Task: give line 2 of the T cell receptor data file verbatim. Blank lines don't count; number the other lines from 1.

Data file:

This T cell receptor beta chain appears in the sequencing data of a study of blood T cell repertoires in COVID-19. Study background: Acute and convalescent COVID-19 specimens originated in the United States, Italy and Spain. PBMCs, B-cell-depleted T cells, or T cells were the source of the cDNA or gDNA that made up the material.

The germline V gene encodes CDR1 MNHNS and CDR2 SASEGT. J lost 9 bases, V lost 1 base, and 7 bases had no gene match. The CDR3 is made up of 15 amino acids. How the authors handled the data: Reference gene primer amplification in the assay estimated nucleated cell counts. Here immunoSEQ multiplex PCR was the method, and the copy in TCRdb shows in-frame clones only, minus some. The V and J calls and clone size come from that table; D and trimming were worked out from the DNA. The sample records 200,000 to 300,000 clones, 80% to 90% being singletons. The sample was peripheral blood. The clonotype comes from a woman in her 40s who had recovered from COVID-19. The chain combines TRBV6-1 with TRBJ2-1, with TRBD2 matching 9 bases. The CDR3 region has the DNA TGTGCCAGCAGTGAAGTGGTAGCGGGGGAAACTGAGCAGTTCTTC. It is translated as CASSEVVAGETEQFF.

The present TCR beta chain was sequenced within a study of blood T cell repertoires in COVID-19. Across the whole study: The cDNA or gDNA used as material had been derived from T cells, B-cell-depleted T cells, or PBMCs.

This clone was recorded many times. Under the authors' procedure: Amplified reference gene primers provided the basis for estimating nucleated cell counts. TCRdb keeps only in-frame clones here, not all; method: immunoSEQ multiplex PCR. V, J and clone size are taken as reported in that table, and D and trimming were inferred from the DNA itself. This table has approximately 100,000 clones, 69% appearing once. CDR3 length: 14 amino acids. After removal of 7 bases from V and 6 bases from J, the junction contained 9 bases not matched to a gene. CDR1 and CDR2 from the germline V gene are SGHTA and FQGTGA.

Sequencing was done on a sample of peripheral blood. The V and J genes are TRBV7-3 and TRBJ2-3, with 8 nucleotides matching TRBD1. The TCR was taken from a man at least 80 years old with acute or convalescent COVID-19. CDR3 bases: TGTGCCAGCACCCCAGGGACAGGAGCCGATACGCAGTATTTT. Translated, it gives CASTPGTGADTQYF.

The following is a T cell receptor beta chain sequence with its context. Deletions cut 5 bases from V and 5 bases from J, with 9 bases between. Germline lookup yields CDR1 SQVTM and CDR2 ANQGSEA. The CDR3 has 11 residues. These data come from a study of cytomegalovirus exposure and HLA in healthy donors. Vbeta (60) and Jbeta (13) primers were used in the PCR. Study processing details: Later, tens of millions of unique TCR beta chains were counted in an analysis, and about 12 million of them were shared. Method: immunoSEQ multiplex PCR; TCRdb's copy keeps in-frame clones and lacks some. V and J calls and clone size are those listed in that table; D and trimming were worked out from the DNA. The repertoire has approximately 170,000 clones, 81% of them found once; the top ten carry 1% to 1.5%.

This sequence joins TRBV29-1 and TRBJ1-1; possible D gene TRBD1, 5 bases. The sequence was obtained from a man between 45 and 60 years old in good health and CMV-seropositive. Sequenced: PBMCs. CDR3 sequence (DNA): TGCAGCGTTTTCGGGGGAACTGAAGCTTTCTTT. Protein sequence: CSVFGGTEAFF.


The germline V gene encodes CDR1 MNHNS and CDR2 SASEGT. J lost 9 bases, V lost 1 base, and 7 bases had no gene match. The CDR3 is made up of 15 amino acids. How the authors handled the data: Reference gene primer amplification in the assay estimated nucleated cell counts. Here immunoSEQ multiplex PCR was the method, and the copy in TCRdb shows in-frame clones only, minus some. The V and J calls and clone size come from that table; D and trimming were worked out from the DNA. The sample records 200,000 to 300,000 clones, 80% to 90% being singletons. The sample was peripheral blood. The clonotype comes from a woman in her 40s who had recovered from COVID-19. The chain combines TRBV6-1 with TRBJ2-1, with TRBD2 matching 9 bases. The CDR3 region has the DNA TGTGCCAGCAGTGAAGTGGTAGCGGGGGAAACTGAGCAGTTCTTC. It is translated as CASSEVVAGETEQFF.